Caitriona Boland, 31, is a Justice First Fellow and apprentice solicitor at Law Centre (NI) in Northern Ireland, which specialises in social security, trafficking, employment, mental health and community care law. Caitriona is undertaking her first seat, in employment, and will qualify in September 2018.
- You can read interviews with other Justice First Fellows here
I was drawn to the Fellowship scheme because it focuses specifically on those who are committed to social justice, and because of the chance to develop a personal project, which adds an extra responsibility to the traineeship.
For my JFF project, I am looking at the legislative and policy protections against forced labour and exploitation.
I chose this area because forced labour is an issue that has been largely unexplored, and there is a lack of data about the number of people affected. According to the official figures that are available, in 2015, there were 53 suspected victims of trafficking in Northern Ireland. Of these, 31 were in suspected forced labour; 12 were suspected of being sexually exploited; three were in suspected domestic servitude; 13 were minors. Enforcement here is patchy, partly because it is split between different agencies, some of which are located in national UK government departments; others are based in Northern Ireland and have devolved powers.
The law centre’s anti-trafficking and employment work has enabled us to observe directly how forced labour affects people, as well as the lack of enforcement.
My project will raise awareness of labour exploitation, and identify gaps in enforcement provisions. Remedies available to victims currently are limited and very few cases reach the courts. We hope to ensure more victims are properly compensated. We plan to use strategic litigation to increase enforcement and ultimately reduce the amount of forced labour in Northern Ireland.
In Northern Ireland, the training to become a solicitor is split between blocks of time spent in the office, alternated with blocks spent studying at the Institute of Professional Legal Studies. I am an apprentice, rather than a trainee, and have a master, rather than a training principal.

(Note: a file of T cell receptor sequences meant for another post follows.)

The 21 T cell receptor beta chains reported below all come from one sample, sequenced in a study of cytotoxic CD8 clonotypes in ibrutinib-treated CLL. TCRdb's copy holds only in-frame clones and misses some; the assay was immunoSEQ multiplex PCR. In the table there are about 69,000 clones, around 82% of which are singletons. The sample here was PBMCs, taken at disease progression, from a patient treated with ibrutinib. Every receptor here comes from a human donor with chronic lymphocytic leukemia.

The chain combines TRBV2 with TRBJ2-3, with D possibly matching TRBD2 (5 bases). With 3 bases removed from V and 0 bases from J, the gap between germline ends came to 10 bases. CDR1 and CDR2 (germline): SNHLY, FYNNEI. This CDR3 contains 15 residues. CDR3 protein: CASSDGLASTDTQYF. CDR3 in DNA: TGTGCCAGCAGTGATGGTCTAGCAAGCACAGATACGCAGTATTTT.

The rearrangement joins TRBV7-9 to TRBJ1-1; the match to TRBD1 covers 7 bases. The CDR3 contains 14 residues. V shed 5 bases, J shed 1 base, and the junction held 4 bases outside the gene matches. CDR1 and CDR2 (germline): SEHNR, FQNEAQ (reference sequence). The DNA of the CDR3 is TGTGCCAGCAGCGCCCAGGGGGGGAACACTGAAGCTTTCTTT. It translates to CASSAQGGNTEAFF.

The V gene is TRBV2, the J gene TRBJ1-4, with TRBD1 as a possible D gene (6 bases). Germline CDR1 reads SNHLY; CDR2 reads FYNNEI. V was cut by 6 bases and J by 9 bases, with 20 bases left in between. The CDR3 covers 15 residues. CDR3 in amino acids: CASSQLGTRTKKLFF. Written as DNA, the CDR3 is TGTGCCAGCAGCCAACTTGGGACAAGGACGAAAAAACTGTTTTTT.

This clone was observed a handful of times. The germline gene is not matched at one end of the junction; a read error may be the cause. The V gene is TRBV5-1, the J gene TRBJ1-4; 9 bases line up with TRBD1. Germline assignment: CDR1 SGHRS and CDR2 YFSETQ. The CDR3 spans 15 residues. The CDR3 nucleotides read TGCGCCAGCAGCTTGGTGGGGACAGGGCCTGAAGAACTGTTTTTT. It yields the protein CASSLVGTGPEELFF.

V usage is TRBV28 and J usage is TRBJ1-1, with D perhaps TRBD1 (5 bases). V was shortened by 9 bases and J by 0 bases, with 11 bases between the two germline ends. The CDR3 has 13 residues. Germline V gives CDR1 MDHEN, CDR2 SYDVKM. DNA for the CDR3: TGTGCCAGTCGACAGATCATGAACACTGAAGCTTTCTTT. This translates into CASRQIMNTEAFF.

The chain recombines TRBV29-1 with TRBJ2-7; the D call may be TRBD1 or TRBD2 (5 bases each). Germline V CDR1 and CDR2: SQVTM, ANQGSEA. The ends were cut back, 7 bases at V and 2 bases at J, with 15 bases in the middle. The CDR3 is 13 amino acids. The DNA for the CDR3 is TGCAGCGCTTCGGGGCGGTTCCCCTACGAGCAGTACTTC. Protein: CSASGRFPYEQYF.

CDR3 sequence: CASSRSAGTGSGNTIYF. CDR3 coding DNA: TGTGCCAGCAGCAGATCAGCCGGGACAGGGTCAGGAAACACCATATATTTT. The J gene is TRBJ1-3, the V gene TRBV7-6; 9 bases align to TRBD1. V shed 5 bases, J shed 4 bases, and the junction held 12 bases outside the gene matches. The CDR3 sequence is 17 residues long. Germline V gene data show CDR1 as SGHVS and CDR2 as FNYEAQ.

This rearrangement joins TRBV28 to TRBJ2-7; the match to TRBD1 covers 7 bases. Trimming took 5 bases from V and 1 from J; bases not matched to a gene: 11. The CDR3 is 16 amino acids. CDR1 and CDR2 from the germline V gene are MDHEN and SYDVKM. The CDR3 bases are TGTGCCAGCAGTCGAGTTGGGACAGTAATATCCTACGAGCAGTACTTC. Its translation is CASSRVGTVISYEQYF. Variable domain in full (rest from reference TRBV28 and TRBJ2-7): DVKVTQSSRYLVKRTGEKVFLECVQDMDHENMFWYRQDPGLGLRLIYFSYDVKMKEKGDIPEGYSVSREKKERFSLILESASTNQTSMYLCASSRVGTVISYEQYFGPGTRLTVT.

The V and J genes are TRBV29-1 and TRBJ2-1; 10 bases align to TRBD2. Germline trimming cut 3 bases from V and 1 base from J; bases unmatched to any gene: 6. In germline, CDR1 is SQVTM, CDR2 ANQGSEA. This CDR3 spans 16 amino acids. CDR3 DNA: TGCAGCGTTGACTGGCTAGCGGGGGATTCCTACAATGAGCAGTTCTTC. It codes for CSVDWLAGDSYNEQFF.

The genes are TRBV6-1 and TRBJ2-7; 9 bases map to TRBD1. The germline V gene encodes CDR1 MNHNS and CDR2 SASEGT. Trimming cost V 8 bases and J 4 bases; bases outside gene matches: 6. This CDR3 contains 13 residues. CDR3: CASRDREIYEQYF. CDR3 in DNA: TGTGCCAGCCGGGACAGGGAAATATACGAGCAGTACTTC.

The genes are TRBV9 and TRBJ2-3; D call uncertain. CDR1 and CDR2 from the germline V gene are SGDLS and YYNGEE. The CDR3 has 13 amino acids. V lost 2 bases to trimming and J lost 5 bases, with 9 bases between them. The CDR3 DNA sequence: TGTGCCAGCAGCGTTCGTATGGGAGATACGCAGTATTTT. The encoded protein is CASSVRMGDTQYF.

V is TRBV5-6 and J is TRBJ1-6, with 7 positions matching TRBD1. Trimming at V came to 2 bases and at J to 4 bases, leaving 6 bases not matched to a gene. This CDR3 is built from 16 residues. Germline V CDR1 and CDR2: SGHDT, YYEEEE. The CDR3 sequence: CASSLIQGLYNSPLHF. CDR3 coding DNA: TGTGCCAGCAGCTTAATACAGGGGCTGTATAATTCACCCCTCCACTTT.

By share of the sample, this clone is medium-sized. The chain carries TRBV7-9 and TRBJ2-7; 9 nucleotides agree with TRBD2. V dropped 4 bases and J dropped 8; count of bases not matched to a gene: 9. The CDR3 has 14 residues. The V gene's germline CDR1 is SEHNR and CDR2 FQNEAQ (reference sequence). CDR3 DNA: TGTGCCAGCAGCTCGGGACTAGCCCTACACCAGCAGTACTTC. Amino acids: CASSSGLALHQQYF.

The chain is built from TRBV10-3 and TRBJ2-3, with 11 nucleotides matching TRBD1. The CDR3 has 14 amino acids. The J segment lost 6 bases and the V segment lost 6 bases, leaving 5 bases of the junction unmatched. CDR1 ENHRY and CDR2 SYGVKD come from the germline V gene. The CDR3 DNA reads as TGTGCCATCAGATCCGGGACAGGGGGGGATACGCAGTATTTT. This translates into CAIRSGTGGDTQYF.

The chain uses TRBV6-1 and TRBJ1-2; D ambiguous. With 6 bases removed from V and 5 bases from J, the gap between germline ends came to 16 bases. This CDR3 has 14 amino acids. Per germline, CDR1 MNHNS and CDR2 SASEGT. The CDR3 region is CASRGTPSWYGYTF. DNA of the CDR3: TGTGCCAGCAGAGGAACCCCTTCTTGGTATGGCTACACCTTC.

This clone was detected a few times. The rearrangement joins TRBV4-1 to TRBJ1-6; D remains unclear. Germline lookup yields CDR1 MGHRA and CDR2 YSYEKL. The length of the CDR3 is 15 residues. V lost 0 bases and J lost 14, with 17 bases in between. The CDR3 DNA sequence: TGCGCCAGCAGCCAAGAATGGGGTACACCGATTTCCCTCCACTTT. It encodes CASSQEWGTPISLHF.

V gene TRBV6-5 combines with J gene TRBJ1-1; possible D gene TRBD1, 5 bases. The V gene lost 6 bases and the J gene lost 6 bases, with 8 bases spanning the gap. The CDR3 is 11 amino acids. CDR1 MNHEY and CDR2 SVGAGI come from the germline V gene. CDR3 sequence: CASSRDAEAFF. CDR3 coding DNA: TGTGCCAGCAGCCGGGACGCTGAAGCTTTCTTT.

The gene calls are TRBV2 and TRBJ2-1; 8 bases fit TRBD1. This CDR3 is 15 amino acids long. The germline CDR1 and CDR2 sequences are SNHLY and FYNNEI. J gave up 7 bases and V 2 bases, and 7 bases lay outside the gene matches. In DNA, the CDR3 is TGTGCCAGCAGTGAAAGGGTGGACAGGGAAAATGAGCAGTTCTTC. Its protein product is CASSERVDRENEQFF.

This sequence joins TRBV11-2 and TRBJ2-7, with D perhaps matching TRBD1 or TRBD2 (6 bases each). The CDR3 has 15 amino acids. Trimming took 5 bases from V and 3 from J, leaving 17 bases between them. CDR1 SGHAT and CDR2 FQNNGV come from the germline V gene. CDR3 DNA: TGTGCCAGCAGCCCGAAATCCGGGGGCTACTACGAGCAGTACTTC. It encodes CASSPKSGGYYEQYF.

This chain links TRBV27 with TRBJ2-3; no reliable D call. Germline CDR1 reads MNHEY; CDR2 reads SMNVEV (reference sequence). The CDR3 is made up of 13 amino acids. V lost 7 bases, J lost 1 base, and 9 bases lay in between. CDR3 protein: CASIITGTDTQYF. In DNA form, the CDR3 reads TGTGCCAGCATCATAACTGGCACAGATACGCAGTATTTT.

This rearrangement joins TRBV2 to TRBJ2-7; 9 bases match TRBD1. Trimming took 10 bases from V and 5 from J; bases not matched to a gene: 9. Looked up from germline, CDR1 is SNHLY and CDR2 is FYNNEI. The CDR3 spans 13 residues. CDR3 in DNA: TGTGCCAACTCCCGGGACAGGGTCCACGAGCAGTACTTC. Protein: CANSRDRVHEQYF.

The best thing about being a legal aid lawyer is helping those who feel that they do not have a voice and using the law to help instigate change.
The worst thing is the lack of funding and being unable to take on every case that you encounter.
The three qualities you need as a legal aid lawyer are: resilience – to learn from cases you lose without letting it knock you back; perseverance – to keep going and pushing for that result; and, most importantly, empathy when dealing with clients. It is also important to be able to step back and not take things too personally especially when dealing with vulnerable clients’ cases, which is probably one of the hardest things to do.
My legal hero is Atticus Finch from the book To Kill a Mockingbird.
I would advise someone thinking of becoming a legal aid lawyer to go for it and don’t listen to the negativity. People told me along the way that it was very hard work and difficult to get into. It did take me a while to get here, but it is what I wanted to do.
Access to justice matters because without it, rights would never be recognised and enforced and there would never be change.
During the Fellowship, I have found the workshops, where all the Fellows and host organisations are brought together, very useful in building up skills and giving me new ideas about how to approach my project. It is inspiring to meet the other Fellows. I leave these events feeling that we are making a difference.
The Justice First Fellowship scheme is run by The Legal Education Foundation. www.thelegaleducationfoundation.org